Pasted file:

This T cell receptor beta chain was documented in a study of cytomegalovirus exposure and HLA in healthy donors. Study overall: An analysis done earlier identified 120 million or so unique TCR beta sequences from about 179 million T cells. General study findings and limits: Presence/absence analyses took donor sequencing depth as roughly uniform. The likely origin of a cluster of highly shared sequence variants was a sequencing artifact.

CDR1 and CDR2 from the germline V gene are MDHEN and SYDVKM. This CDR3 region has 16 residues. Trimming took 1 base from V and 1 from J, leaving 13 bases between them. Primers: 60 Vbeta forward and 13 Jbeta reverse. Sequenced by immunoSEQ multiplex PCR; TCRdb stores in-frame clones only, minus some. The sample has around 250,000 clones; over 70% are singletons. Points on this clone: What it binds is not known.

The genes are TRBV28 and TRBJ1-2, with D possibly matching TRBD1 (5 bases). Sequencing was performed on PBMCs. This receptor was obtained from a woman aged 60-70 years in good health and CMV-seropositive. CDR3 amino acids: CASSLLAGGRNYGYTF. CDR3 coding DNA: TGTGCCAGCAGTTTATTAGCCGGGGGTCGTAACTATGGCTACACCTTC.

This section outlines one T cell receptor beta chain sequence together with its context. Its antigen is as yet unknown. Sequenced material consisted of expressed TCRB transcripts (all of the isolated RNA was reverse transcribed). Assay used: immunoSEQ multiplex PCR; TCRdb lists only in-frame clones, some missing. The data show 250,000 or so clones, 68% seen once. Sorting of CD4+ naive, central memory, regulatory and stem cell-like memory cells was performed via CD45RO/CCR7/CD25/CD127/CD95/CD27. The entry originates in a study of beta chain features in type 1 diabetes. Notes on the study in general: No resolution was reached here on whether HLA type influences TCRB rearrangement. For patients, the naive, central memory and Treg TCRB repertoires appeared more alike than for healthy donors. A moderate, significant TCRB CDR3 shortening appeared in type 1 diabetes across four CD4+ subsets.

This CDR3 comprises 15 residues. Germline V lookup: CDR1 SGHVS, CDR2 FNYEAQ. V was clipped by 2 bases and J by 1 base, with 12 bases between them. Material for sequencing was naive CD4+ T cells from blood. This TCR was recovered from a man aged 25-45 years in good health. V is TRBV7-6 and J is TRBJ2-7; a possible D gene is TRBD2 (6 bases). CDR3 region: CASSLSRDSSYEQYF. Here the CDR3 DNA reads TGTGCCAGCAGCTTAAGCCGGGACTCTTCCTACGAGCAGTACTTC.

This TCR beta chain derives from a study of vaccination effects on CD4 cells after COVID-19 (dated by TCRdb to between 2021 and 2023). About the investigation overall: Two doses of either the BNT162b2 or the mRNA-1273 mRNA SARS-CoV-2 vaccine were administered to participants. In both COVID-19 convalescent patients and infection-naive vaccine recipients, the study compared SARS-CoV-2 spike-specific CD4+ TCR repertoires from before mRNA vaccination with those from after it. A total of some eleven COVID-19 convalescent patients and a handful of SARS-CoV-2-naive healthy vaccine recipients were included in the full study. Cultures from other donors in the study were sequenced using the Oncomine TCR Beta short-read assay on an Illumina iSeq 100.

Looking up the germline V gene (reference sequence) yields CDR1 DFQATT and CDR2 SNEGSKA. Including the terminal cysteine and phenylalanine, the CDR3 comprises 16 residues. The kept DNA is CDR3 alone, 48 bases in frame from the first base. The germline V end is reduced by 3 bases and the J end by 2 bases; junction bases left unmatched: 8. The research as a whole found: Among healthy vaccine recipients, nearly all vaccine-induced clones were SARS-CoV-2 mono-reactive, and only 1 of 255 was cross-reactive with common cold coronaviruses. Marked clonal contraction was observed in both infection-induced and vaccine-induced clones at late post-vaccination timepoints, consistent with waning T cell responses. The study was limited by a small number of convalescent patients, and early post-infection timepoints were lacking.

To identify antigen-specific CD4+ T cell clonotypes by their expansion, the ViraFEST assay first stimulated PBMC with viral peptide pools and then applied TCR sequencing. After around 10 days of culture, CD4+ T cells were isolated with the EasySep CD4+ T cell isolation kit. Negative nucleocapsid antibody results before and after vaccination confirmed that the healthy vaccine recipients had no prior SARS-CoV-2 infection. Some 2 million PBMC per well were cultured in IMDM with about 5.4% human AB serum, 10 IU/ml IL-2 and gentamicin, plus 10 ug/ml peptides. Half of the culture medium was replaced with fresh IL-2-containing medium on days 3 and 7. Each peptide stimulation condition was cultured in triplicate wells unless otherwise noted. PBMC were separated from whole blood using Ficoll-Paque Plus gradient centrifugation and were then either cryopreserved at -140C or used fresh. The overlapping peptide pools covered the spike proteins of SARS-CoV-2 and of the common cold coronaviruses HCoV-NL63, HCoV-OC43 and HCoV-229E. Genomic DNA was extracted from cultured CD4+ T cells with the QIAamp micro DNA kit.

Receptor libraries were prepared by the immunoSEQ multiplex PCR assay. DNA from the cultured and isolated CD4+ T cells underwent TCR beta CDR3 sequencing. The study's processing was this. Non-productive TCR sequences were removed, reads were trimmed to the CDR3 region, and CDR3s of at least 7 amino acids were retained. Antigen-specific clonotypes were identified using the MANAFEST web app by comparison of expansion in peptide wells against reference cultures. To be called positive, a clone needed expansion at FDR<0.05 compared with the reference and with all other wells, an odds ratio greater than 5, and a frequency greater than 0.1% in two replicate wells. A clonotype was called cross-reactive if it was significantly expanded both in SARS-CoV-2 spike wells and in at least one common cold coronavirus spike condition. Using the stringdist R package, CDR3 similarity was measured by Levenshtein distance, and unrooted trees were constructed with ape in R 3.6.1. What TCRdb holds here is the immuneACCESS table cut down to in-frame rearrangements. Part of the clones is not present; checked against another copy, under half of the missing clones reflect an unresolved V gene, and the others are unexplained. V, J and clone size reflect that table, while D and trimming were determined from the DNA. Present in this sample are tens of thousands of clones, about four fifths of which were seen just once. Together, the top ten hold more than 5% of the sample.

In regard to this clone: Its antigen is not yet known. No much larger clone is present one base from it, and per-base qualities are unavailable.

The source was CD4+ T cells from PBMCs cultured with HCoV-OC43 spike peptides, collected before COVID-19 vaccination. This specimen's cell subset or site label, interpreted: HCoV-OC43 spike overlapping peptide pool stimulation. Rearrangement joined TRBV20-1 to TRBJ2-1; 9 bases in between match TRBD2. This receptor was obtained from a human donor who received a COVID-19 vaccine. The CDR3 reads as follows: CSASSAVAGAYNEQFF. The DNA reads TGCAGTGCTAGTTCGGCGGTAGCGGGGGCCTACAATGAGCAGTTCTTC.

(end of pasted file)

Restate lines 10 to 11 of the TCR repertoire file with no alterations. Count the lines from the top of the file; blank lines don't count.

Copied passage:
In regard to this clone: Its antigen is not yet known. No much larger clone is present one base from it, and per-base qualities are unavailable.

The source was CD4+ T cells from PBMCs cultured with HCoV-OC43 spike peptides, collected before COVID-19 vaccination. This specimen's cell subset or site label, interpreted: HCoV-OC43 spike overlapping peptide pool stimulation. Rearrangement joined TRBV20-1 to TRBJ2-1; 9 bases in between match TRBD2. This receptor was obtained from a human donor who received a COVID-19 vaccine. The CDR3 reads as follows: CSASSAVAGAYNEQFF. The DNA reads TGCAGTGCTAGTTCGGCGGTAGCGGGGGCCTACAATGAGCAGTTCTTC.